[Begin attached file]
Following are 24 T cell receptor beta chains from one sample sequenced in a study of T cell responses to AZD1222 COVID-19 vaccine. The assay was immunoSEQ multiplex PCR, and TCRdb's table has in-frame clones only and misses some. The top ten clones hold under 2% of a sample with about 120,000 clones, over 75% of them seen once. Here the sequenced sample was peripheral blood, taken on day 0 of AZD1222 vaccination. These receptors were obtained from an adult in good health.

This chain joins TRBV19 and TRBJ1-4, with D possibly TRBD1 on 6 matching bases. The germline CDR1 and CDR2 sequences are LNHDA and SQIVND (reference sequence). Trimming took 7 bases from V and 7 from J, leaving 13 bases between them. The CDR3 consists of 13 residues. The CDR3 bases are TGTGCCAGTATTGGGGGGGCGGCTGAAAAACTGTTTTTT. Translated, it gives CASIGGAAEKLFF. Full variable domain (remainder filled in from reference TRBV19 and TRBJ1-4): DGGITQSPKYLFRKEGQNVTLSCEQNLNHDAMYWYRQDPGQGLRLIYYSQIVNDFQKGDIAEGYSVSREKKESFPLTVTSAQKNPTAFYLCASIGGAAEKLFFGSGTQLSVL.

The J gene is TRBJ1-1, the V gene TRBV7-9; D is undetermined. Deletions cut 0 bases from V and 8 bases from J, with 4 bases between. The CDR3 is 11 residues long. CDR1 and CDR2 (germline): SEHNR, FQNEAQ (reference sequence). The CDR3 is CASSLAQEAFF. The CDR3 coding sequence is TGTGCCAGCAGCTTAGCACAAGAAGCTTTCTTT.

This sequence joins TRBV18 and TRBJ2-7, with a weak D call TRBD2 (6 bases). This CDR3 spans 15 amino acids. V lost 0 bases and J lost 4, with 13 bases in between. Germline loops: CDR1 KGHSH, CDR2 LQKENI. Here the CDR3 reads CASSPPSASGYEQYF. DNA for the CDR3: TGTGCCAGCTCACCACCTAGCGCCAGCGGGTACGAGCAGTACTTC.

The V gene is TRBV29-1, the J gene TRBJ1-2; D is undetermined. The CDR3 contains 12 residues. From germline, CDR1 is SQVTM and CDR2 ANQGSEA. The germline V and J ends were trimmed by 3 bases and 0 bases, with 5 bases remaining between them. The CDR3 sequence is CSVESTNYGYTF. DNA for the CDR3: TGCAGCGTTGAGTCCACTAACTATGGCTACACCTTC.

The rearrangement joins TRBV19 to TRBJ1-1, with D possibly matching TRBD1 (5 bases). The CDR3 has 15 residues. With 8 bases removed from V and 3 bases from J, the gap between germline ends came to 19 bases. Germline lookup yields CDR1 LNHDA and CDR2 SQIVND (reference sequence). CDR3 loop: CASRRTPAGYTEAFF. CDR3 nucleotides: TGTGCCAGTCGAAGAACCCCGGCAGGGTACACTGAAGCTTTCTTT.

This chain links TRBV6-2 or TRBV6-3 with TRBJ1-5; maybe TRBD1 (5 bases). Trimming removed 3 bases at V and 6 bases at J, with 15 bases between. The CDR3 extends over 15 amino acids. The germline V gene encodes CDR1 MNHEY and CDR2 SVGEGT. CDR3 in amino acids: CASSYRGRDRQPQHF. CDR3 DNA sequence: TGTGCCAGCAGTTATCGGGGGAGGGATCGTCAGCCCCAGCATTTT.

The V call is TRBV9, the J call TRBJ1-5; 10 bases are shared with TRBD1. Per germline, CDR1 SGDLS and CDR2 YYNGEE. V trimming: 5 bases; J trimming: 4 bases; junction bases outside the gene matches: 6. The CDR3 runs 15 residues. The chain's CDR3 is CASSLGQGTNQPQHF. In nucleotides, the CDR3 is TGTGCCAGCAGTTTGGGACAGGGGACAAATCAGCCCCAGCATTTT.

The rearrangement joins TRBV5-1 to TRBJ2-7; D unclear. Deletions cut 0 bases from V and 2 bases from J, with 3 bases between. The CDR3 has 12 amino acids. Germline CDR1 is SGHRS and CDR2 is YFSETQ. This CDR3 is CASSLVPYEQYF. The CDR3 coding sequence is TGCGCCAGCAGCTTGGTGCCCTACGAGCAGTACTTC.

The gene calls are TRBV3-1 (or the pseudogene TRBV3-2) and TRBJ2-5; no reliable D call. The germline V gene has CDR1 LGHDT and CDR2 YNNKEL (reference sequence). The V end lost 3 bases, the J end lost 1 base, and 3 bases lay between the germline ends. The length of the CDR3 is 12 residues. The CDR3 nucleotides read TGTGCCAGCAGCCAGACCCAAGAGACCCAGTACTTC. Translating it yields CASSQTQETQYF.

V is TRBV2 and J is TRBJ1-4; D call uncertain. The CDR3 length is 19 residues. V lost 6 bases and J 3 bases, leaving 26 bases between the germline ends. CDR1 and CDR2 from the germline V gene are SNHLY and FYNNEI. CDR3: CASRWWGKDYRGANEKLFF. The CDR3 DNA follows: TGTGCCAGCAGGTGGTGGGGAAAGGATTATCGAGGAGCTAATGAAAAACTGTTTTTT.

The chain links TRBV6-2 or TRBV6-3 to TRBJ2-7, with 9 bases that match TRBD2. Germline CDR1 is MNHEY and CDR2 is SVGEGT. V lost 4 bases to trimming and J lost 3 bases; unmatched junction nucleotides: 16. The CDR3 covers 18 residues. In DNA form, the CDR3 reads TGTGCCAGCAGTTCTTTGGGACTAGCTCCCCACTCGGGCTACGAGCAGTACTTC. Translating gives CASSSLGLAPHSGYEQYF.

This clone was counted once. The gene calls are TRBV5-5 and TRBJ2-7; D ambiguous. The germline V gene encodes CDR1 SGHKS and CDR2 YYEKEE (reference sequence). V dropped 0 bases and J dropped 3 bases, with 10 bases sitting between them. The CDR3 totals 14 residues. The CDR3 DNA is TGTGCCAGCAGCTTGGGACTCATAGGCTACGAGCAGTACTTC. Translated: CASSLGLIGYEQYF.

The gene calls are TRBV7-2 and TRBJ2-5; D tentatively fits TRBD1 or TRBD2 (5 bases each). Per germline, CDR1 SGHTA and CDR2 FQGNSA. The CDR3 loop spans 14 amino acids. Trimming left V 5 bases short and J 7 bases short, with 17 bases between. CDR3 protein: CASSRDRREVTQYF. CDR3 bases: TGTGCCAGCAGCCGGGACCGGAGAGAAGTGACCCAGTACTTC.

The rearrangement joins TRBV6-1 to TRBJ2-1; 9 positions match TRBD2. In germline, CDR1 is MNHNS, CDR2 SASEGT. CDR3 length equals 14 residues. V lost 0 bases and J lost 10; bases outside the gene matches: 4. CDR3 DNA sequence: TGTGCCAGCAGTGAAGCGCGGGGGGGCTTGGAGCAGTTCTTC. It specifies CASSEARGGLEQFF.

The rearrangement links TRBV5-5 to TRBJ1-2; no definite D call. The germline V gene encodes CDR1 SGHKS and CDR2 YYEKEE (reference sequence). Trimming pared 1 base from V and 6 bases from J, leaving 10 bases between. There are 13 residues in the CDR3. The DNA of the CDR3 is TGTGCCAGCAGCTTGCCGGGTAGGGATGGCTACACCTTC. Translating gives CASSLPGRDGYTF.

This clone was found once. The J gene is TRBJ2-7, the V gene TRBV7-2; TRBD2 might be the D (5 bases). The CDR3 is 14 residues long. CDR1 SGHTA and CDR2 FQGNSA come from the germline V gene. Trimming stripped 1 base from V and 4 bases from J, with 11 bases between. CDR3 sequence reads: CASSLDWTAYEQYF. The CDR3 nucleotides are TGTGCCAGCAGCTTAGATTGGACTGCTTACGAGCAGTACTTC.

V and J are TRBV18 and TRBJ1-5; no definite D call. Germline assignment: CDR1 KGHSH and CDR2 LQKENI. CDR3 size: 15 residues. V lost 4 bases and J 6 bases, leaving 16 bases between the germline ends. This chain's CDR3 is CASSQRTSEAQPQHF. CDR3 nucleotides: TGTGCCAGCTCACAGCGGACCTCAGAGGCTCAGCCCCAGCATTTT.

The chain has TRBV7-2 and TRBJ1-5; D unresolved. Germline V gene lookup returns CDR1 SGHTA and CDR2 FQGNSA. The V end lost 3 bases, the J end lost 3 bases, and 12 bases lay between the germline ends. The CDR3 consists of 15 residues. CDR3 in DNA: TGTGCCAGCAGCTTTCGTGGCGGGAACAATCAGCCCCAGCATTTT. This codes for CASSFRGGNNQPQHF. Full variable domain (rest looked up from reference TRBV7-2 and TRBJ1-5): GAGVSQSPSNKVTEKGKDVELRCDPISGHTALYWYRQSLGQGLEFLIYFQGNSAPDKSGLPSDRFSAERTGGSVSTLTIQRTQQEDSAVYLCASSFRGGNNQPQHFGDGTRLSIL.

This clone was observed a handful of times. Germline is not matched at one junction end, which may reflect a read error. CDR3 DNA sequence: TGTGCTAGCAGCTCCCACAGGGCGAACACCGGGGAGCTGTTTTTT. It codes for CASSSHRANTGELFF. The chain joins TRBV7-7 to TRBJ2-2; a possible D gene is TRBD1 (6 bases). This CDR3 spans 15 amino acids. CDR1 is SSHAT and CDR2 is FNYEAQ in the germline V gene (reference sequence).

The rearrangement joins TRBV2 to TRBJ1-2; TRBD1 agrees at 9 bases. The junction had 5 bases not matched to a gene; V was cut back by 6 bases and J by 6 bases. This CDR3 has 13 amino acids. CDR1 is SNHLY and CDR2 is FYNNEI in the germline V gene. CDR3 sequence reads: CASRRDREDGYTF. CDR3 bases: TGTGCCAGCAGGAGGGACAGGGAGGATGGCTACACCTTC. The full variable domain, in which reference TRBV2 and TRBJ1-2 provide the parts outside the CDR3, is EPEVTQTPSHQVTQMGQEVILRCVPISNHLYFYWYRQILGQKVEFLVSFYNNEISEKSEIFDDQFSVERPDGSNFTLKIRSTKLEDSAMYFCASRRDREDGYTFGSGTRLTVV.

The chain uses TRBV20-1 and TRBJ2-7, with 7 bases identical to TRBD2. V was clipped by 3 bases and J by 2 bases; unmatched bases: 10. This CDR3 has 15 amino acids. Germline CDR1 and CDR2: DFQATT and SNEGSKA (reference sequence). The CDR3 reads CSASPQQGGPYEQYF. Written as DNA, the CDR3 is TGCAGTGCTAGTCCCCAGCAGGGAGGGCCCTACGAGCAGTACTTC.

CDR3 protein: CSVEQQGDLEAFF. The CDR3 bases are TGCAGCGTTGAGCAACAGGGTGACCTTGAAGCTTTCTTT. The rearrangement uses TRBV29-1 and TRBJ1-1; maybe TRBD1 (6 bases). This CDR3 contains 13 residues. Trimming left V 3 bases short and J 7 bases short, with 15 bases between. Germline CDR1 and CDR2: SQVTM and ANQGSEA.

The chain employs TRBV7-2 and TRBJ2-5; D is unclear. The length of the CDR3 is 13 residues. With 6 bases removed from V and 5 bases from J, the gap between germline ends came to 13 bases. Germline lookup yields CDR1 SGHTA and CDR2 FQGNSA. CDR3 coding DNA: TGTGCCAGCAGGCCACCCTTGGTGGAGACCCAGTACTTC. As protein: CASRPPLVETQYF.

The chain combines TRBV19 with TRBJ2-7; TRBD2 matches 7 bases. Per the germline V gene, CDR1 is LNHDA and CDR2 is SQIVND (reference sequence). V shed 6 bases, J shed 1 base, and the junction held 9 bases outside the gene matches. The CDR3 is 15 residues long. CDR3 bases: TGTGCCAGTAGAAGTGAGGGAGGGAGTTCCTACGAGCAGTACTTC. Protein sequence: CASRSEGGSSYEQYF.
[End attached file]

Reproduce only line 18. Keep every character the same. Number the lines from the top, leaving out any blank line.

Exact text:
V and J are TRBV18 and TRBJ1-5; no definite D call. Germline assignment: CDR1 KGHSH and CDR2 LQKENI. CDR3 size: 15 residues. V lost 4 bases and J 6 bases, leaving 16 bases between the germline ends. This chain's CDR3 is CASSQRTSEAQPQHF. CDR3 nucleotides: TGTGCCAGCTCACAGCGGACCTCAGAGGCTCAGCCCCAGCATTTT.